Artificial Intelligence & Machine Learning , General Data Protection Regulation (GDPR) , Next-Generation Technologies & Secure Development

Polish Privacy Regulator Probes OpenAI's ChatGPT

Agency Is the Latest in a String of European Regulators to Scrutinize the LLM
Polish Privacy Regulator Probes OpenAI's ChatGPT
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The Polish data regulator launched a probe into OpenAI's ChatGPT for potential privacy violations.

See Also: Classification By Design: The Foundation Of Effective Data Protection Compliance

The Polish Personal Data Protection Office or PUODO said Wednesday it will probe San Francisco-based OpenAI after it received a complaint alleging the company's large language model-based technology may have processed an unidentified complainant's data in violation of the European General Data Protection Regulation.

"The allegations raised in the complaint raise doubts about OpenAI's systemic approach to European personal data protection rule," Jakub Groszkowski, deputy president of the Personal Data Protection Office, said. "The office will therefore clarify these doubts, in particular against the background of the fundamental principle of privacy by design contained in the GDPR."

The concerns raised by the complainant include the alleged generation of "false information" about the individual by ChatGPT. The complainant alleged that OpenAI refused to revise this information when contacted and failed to provide further information on how the company had processed the individual's personal data, if any.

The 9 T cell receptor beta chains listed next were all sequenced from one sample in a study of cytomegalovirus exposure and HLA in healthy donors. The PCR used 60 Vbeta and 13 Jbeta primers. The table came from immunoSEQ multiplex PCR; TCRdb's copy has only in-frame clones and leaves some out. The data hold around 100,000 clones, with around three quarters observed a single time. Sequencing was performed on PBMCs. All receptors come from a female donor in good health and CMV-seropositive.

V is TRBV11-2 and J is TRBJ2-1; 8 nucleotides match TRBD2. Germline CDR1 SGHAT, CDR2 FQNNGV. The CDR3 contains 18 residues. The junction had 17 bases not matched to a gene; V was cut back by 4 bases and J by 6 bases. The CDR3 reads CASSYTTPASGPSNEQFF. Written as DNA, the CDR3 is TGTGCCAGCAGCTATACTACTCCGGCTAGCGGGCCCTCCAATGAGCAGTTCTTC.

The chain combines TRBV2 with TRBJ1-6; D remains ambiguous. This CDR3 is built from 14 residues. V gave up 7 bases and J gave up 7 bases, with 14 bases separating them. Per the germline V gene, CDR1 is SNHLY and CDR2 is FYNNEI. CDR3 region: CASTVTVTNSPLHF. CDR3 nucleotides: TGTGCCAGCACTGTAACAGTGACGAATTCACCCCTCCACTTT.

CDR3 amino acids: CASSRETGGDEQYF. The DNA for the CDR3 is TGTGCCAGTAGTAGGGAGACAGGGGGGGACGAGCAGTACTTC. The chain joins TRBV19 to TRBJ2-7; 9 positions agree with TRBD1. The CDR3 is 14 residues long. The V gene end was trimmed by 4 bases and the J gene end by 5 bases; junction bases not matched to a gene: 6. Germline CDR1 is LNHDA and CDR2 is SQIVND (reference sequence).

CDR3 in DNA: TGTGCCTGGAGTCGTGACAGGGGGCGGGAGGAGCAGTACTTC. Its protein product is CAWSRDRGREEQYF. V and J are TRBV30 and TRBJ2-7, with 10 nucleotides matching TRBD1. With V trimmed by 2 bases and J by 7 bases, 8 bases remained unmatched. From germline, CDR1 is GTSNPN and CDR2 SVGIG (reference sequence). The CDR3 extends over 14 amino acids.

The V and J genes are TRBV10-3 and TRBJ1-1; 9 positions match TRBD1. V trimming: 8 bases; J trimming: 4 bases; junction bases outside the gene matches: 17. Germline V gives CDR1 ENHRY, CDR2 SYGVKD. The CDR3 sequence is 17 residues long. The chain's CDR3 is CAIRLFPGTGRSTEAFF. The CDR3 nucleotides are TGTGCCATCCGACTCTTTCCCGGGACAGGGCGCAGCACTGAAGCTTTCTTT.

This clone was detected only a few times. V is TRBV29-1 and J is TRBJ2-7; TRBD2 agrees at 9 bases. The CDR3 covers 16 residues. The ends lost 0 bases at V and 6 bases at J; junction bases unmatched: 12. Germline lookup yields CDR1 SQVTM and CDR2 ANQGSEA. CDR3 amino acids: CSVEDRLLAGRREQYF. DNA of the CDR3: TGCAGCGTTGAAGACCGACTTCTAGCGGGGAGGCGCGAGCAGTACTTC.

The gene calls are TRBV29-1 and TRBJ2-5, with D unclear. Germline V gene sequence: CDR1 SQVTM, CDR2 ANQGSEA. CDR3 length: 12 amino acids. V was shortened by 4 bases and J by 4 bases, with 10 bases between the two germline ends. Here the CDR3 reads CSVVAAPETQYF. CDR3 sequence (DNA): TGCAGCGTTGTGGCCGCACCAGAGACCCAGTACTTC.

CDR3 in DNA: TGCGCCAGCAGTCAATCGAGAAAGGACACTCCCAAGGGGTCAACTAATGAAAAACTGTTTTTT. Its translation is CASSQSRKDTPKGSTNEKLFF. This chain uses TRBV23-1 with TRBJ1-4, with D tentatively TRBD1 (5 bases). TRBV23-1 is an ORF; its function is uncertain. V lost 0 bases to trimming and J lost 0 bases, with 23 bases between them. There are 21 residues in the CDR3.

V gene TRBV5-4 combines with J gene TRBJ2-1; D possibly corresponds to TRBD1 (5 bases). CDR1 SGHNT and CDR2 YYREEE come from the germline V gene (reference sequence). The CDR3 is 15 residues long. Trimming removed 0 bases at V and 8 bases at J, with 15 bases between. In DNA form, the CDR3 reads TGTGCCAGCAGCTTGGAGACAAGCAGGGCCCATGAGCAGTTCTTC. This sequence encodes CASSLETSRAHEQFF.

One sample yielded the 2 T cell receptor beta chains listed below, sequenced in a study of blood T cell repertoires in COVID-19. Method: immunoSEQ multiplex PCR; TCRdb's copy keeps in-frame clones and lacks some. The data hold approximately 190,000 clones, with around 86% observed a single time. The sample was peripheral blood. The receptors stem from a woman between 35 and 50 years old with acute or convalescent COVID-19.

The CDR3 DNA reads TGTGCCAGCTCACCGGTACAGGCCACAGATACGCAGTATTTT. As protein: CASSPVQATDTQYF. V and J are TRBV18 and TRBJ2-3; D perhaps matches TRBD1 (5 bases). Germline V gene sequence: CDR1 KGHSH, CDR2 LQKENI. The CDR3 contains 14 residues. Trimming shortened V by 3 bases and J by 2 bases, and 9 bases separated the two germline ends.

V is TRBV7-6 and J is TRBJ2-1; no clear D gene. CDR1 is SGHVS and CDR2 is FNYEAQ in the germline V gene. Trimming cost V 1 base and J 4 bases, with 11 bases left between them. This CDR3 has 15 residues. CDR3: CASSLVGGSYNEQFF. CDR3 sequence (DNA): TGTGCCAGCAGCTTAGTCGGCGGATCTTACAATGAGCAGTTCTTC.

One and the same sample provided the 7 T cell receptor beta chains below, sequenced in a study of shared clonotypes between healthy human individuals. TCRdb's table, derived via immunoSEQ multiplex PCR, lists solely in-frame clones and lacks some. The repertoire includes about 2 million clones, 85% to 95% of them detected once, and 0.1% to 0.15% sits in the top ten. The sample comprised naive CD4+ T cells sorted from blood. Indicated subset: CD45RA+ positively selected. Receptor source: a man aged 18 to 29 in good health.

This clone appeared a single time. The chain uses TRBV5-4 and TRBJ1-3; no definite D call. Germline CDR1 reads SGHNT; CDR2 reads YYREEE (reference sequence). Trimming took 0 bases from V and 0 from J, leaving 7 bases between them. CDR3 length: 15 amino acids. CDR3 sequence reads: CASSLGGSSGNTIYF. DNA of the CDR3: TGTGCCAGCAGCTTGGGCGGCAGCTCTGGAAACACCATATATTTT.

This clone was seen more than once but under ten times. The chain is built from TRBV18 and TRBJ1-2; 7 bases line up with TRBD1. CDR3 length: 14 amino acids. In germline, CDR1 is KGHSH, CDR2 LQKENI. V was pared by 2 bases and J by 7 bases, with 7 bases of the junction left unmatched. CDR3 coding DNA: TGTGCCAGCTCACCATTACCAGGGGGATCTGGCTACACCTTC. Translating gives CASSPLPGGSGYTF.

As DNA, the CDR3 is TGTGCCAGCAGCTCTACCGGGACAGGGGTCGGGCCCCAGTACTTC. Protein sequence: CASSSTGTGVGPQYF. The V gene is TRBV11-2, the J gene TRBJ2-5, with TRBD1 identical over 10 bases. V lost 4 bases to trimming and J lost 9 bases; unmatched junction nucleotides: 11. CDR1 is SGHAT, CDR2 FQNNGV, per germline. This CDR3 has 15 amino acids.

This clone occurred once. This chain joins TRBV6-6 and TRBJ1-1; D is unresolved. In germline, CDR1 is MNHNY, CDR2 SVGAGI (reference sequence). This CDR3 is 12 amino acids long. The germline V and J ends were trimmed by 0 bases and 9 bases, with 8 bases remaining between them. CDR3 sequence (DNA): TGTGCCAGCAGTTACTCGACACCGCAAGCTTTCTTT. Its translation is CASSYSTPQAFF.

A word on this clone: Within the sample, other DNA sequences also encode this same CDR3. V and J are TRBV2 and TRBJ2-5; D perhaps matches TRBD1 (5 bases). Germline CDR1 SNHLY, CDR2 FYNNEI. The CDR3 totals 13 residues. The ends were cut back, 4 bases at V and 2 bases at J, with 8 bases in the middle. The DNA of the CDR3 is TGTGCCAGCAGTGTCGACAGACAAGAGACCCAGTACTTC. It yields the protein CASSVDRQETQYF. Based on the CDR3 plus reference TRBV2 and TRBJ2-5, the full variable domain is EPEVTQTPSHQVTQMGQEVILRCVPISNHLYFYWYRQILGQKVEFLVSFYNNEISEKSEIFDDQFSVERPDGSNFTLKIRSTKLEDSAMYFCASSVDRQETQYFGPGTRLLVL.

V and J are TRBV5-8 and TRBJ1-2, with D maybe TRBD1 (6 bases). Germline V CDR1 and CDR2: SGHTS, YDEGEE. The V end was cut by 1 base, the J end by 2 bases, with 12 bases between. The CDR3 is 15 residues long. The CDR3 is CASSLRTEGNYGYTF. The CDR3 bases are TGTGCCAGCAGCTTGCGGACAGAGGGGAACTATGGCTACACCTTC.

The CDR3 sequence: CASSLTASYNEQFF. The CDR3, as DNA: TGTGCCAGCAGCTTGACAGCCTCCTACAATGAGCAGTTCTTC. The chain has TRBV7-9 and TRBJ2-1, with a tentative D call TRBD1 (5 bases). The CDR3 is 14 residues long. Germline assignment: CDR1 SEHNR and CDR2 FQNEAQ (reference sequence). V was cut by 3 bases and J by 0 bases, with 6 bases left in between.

These practices by OpenAI violated transparent data processing and access to information requirements stipulated under the GDPR, the complaint alleged.

OpenAI did not immediately respond to a request for comment.

The Polish regulator is the third European data protection agency to raise privacy concerns related to ChatGPT. Previously, data regulators in France, Italy and Spain, launched probes into ChatGPT after receiving similar complaints (see: European Scrutiny of ChatGPT Grows as Probes Increase).

Increasing scrutiny against OpenAI comes as the European Union is set to finalize the world's first comprehensive AI regulation. The proposal, passed by the European Parliament in July, bans a number of applications, such as biometric recognition in public places that are deemed harmful to society (see: Europe Closes in on Rules for Artificial Intelligence).

European officials have said that they want the innovation that AI systems will create but are also attempting to balance development against concerns for safety and human rights.

About the Author

Akshaya Asokan

Akshaya Asokan

Senior Correspondent, ISMG

Asokan is a U.K.-based senior correspondent for Information Security Media Group's global news desk. She previously worked with IDG and other publications, reporting on developments in technology, minority rights and education.

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